Key concepts
Physics
Engineering
Gravity
Mechanical design

Introduction
Have you ever used a coin-sorting machine to separate pennies, nickels, dimes and quarters? When you need to separate things that are all mixed together, using a machine can be much faster than picking them apart by hand. In this project you will build a machine that can automatically separate two different size marbles—powered by nothing but gravity!

Background
Sorting machines are used in many different applications, but they all have something in common. They automate a task that would be time-consuming or even impossible to do by hand. It might not be that difficult to sort a pocketful of coins manually, but what if you worked at a bank and had to sort thousands of coins? It would be nice to have a machine to do it! Mining is another example. Early miners would use a manual process called panning to separate gold nuggets from dirt and sand in a pan. Today, huge industrial machines are used to separate valuable gems and minerals from other rocks and dirt. Many recycling facilities have machines that can automatically separate paper, plastic, and metal objects—meaning that if your town has single-stream recycling, you can just dump all your recyclables into one bin at home, without sorting them yourself!

How exactly do machines separate all these different materials? They make use of the fact that different objects and materials have different properties. For example, some materials are magnetic and some are not, so you can use magnets to separate magnetic and non-magnetic materials. Materials have different densities—meaning some will float in water and some will sink. Some will be easily blown away by a strong puff of air, while others are heavy enough to stay put. Objects have many different sizes and shapes. Some might have smooth, round shapes that let them roll easily (such as a ball) and others might have irregular or flat shapes that make them get stuck easily (such as a flat piece of cardboard). Smaller objects can fall through holes in a grate while larger objects get stuck on top of it. In this project you will make use of that last feature to separate marbles with two different diameters.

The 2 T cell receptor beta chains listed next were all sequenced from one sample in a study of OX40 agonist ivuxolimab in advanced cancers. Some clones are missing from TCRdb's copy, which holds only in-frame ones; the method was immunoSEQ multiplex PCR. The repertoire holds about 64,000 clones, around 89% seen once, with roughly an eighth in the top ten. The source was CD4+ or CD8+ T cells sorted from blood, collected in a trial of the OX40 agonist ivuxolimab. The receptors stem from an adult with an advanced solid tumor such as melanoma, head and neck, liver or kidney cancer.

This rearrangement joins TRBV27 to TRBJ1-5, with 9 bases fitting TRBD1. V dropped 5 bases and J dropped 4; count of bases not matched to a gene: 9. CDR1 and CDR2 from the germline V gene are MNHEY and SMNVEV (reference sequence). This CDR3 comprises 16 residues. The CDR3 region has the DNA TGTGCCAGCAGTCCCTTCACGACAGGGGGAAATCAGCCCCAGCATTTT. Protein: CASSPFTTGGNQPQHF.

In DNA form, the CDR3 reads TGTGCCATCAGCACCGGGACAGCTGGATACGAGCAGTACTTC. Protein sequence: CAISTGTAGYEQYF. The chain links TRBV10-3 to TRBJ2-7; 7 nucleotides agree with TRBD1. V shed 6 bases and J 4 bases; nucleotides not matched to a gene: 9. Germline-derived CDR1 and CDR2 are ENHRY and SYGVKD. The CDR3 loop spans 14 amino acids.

Materials

• Plastic cups
• Craft sticks
• Paper
• Tape
• Glue
• Scissors
• A few dozen "small" marbles or plastic or wooden beads from a craft store. A diameter of six millimeters, or roughly 1/4-inch, works well.
• A few dozen "large" marbles, or plastic or wooden beads from a craft store. A diameter of 12 mm or roughly 1/2-inch works well.

Preparation

• Pour a mixture of both large and small marbles into a single plastic cup. Shake or stir the cup to make sure the marbles are well mixed.
• The goal of this project is to build a machine where you can pour a mixed cup of large and small marbles into one end and have the machine automatically sort them into two different cups by size. This is an engineering design project, meaning there is no single "right" way to do this. The procedure will describe one possible approach, but don't be afraid to modify it or try your own idea!

Procedure

• Glue several craft sticks together to form a grate, as shown in the illustration. The gaps between the sticks should be large enough that the small marbles can fit through them, but small enough that the large marbles do not.